Some video/stills of my new DIY dolly.... at DVinfo.net

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Old February 5th, 2005, 07:18 PM   #1
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Some video/stills of my new DIY dolly....

I love it! Very, very smooth. My dolly grip and I however need some practice...

Tell me what you think.

http://www.birthofthecool.com/dolly.html

Matt
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Old February 5th, 2005, 07:55 PM   #2
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Re: Some video/stills of my new DIY dolly....

<<<-- Originally posted by Matthew Cherry : I love it! Very, very smooth. My dolly grip and I however need some practice...

Tell me what you think.

http://www.birthofthecool.com/dolly.html

Matt -->>>

Looks very good, Matt.
How does the push handle hold up - will it need some angle bracing to keep it firm??

Also, I noticed you shifted away from the standard wheel mount design and mounted your wheels on each side of the bracket (perpendicular to the flatboard).

I particularly like the clean cuts on the flatboard. You have also finished the front and rear end of the board with something. What is that material?

Look great!

Earon,
Vancouver
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Old February 5th, 2005, 11:13 PM   #3
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The pushbar holds up very well. It's throughbolted onto the deck and the threading is very secure. The fact is, this thing glides so smoothly on the track that you can push it with one or two fingers, even with an operator on it.

I went with this wheel configuration for a variety of reasons. At first I thought I would have to construct a special T track but it turned out I wouldn't have to it works great on the PVC. The first reason I did it this way was ease of construction. I felt it was easier to use angle iron in this configuration using one bolt/axle per wheel set than to do it in the traditional way. Also, this is the way that wheels, and more importantly the bearings, are designed to be used. I'm probably wrong but I felt that with the added weight of an operator the would work better this way. Also, with the wheels mounted in this fashion the dolly could be used, or at least easily moved, on any smooth, flat surface. I've tested it and it actually tracks rather well. On the ends I applied some non-skid material that was sold at home depot and just happened to be the perfect size. It wasn't necessary but for $5 I thought it looked cool...

Thanks!

Matt
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Old February 5th, 2005, 11:21 PM   #4
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<<<-- Originally posted by Matthew Cherry :

.... I went with this wheel configuration for a variety of reasons. At first I thought I would have to construct a special T track but it turned out I wouldn't have to it works great on the PVC. The first reason I did it this way was ease of construction. I felt it was easier to use angle iron in this configuration using one bolt/axle per wheel set than to do it in the traditional way. Also, this is the way that wheels, and more importantly the bearings, are designed to be used. I'm probably wrong but I felt that with the added weight of an operator the would work better this way. Also, with the wheels mounted in this fashion the dolly could be used, or at least easily moved, on any smooth, flat surface. I've tested it and it actually tracks rather well.
Thanks!

Matt -->>>

Yeah, it seems that with the wheels configured that way, a center of gravity would be maintained on the wheels.
Good work!
Earon
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Old February 5th, 2005, 11:40 PM   #5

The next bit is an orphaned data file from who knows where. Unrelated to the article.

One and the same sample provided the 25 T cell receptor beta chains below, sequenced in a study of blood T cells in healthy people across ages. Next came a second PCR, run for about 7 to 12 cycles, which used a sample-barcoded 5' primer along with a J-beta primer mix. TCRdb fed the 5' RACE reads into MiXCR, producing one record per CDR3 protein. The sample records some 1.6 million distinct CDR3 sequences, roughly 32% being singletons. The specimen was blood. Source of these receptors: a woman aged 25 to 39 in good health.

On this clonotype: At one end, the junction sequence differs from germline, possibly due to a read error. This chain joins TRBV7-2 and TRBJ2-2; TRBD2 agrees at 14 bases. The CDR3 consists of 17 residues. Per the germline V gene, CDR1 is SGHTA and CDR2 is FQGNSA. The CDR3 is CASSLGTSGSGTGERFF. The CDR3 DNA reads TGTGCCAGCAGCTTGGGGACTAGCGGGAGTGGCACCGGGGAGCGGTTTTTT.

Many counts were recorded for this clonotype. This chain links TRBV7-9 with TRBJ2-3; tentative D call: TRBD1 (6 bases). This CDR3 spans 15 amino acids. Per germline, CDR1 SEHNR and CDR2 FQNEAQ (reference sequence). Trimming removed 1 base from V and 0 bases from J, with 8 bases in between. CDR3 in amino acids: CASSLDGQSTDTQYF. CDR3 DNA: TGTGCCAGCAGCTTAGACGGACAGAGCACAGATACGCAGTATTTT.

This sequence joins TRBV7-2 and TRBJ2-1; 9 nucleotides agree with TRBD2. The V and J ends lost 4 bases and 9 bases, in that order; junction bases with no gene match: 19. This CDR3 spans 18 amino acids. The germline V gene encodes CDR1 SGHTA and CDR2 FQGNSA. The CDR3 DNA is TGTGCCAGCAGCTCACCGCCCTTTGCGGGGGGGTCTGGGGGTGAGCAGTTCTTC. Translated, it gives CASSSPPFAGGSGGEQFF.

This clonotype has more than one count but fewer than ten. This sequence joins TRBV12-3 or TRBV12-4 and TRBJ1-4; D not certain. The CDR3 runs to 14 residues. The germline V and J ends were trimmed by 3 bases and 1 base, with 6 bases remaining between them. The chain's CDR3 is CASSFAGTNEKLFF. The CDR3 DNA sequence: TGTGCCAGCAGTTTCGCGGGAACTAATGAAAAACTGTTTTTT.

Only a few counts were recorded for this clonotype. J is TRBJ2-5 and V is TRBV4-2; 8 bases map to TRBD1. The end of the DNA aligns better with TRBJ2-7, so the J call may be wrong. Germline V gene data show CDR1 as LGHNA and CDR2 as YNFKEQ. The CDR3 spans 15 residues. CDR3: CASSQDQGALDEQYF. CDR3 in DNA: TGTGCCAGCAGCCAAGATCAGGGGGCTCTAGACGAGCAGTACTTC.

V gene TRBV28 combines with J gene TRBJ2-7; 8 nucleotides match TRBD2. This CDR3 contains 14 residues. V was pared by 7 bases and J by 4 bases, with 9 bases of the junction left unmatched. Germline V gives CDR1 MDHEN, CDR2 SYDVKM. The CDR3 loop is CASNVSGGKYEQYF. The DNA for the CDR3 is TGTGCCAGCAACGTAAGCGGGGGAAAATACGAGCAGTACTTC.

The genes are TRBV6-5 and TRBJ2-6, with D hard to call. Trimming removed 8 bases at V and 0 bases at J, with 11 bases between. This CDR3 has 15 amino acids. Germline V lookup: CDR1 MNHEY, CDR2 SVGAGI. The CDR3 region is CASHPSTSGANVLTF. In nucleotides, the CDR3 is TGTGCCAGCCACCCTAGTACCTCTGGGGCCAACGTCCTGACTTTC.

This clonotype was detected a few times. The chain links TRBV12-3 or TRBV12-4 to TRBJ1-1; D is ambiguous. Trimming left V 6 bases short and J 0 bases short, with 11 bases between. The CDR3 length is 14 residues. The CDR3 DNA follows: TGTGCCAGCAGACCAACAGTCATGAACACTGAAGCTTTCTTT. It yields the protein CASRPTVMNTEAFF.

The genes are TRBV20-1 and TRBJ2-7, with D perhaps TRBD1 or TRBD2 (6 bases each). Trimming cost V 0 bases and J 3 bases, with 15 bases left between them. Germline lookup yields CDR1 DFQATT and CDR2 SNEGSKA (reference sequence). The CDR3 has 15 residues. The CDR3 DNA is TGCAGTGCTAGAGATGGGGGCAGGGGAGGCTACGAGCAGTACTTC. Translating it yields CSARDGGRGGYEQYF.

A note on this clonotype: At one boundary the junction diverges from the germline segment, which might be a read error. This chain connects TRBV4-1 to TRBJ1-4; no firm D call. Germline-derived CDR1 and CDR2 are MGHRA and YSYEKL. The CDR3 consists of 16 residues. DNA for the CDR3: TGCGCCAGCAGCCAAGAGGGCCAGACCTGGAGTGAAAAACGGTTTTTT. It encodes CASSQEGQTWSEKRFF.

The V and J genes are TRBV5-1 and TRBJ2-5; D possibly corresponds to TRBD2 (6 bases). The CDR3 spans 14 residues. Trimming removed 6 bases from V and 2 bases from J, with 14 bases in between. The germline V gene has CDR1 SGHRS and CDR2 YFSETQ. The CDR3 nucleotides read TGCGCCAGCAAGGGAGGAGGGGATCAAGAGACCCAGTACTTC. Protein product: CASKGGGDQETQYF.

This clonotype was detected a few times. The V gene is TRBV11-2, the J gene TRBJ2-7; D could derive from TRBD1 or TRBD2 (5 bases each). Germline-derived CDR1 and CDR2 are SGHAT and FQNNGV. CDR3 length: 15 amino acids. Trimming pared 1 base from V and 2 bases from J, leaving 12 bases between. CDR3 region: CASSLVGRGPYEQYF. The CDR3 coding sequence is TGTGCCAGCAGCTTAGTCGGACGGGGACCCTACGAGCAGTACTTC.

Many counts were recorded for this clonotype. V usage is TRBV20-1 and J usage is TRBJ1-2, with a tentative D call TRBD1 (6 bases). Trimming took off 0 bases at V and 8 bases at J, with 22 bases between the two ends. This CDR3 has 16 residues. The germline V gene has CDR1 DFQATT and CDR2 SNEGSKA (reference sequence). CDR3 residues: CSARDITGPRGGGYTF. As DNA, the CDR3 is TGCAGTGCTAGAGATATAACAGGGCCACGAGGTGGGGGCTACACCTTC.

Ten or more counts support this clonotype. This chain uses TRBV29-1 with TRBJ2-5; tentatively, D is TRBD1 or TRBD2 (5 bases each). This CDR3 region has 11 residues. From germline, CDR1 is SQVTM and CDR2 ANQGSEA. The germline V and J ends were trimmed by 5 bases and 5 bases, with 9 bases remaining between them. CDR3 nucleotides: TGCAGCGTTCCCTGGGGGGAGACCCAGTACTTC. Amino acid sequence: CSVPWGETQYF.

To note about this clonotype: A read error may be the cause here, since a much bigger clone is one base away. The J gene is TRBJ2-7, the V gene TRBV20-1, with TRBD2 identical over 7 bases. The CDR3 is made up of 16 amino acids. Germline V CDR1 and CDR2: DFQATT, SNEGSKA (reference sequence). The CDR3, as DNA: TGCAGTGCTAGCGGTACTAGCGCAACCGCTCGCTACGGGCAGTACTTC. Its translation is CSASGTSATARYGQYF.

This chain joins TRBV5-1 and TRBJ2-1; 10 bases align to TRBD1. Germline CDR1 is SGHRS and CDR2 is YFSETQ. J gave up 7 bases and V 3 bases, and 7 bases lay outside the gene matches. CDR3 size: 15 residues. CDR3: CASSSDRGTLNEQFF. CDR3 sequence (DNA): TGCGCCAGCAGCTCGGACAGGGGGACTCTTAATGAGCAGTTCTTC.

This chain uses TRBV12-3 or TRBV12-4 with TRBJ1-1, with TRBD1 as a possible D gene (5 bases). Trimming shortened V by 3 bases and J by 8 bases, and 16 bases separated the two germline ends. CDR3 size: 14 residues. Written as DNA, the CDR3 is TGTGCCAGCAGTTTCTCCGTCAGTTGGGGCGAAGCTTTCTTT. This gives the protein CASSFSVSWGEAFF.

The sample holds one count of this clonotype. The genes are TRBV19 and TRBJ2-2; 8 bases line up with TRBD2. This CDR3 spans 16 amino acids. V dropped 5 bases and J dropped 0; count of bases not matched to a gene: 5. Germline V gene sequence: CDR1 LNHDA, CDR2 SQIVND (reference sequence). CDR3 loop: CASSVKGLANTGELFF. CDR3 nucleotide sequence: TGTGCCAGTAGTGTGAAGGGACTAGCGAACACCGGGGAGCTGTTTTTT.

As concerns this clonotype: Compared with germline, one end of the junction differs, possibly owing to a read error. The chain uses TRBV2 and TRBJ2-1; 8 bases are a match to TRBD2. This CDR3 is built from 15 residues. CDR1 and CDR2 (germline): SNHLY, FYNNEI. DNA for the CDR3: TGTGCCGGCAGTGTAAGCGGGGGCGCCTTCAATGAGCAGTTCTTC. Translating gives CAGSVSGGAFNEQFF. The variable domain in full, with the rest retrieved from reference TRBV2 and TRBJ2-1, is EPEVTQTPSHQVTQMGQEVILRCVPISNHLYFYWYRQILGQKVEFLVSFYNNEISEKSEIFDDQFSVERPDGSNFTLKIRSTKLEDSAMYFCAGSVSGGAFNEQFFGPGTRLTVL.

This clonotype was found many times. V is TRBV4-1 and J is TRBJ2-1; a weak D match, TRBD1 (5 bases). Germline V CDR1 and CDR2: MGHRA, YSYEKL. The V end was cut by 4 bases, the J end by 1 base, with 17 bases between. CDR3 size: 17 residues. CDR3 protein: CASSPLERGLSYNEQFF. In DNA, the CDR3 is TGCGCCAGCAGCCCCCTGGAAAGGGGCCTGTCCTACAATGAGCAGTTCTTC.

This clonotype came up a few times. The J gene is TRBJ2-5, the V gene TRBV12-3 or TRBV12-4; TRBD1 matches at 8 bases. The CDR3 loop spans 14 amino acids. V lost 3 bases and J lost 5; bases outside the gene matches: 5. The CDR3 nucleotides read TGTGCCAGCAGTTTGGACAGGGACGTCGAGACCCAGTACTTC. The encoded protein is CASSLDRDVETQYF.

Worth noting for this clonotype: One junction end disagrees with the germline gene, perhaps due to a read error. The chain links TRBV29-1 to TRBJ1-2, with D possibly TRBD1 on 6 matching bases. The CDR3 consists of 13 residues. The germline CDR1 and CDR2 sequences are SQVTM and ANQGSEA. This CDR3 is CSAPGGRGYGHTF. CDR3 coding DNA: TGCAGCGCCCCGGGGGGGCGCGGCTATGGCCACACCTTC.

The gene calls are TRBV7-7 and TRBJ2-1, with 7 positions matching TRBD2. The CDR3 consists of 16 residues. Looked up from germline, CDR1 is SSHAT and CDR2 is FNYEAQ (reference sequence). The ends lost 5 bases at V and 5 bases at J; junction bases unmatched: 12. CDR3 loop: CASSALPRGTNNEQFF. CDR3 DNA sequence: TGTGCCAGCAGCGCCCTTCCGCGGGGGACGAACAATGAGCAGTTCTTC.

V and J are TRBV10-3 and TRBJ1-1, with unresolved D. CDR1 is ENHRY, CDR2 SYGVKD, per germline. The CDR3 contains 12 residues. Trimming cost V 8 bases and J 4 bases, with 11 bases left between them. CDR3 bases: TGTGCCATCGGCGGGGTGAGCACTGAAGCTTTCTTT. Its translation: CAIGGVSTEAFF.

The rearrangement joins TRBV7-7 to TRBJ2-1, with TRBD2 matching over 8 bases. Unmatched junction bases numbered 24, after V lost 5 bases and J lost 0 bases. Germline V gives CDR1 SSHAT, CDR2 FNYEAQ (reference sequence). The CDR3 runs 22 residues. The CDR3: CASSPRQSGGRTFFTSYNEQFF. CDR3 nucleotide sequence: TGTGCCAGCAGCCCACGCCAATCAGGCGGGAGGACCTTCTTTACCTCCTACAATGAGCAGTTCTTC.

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Looks great!

Any chance of getting a parts list from you?
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Old February 6th, 2005, 06:59 AM   #6
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I'm impressed! That was the kick in the pants that I needed to just get my own dolly done once and for all...

About 9 months ago I bought a crap-load of RollerBlade wheels off ebay... and if you type in "skateboard wheels" or "bearings" you'll find more wheels and bearings then you can imagine. I got a ton of Abec 7. I've also got two different sheets of Baltic Birch (13 ply or is it 15?)... The only thing I didn't get yet was the angle iron... Sound like a parts list for everybody else?

The one thing that may have been a mistake for me is I went with these all black wheels that are actually Rollerblade brand. There is a place called TGM Skateboards that has an auction for them all the time. It's like $20 for 16 of 'em... shipped even! The bearings were around $75 though! But anyway, the wheels I got are not really pointy... they are almost perfectly round... meaning if you cut one in half like a pizza and then looked at the face of the cut. I think getting the most pointy wheels you can find would be a good idea. Also there were some scooter wheel auctions on ebay where you could get a set of what looked like really big in-line skate wheels. They were like 5" diameter. Imagine how easy those would roll!

So anyway... I'm gonna' get on my own dolly project since I've got almost everything I needed anyway. Thanks for the inspiration. The shots looked good to me... and actually you did a nice job with your website too.

I just went back to your site to check everything out and you also did a good job of proper lighting in that short... now I want to see more. (The pin-ups were a great idea for a theme too... I wish I'd thought of it that first... classy and sexy.)
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Old February 6th, 2005, 11:56 AM   #7
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Thanks guys. Matt, I hadn't thought of scooter wheels, now that would be even better. Hmmm....

For a parts list, I'm doing this off the top of my head because I didn't actually have one written down or anything.

(2) pieces of 3/4" birch plywood, 2' x 4'
(2) pieces of pre drilled angle Iron - 3' long. I bought this in the "garage door" section of a home depot. I would have gone with 4' pieces but they actually had a few pieces that were 3' long already cut so I used those to save the hassle of cutting down a longer piece myself. I positioned them in the middle of the board, length wise, at the sides.
(24) roller blade wheels and bearings. These I bought at Sports Authority - they were $90 for all the wheels AND bearings.
(??) A bunch of washers bolts and nuts, I'm sure you can figure this part out yourself. Just make sure that the bolts for the axels fit properly and that you use washers on each side of the wheel.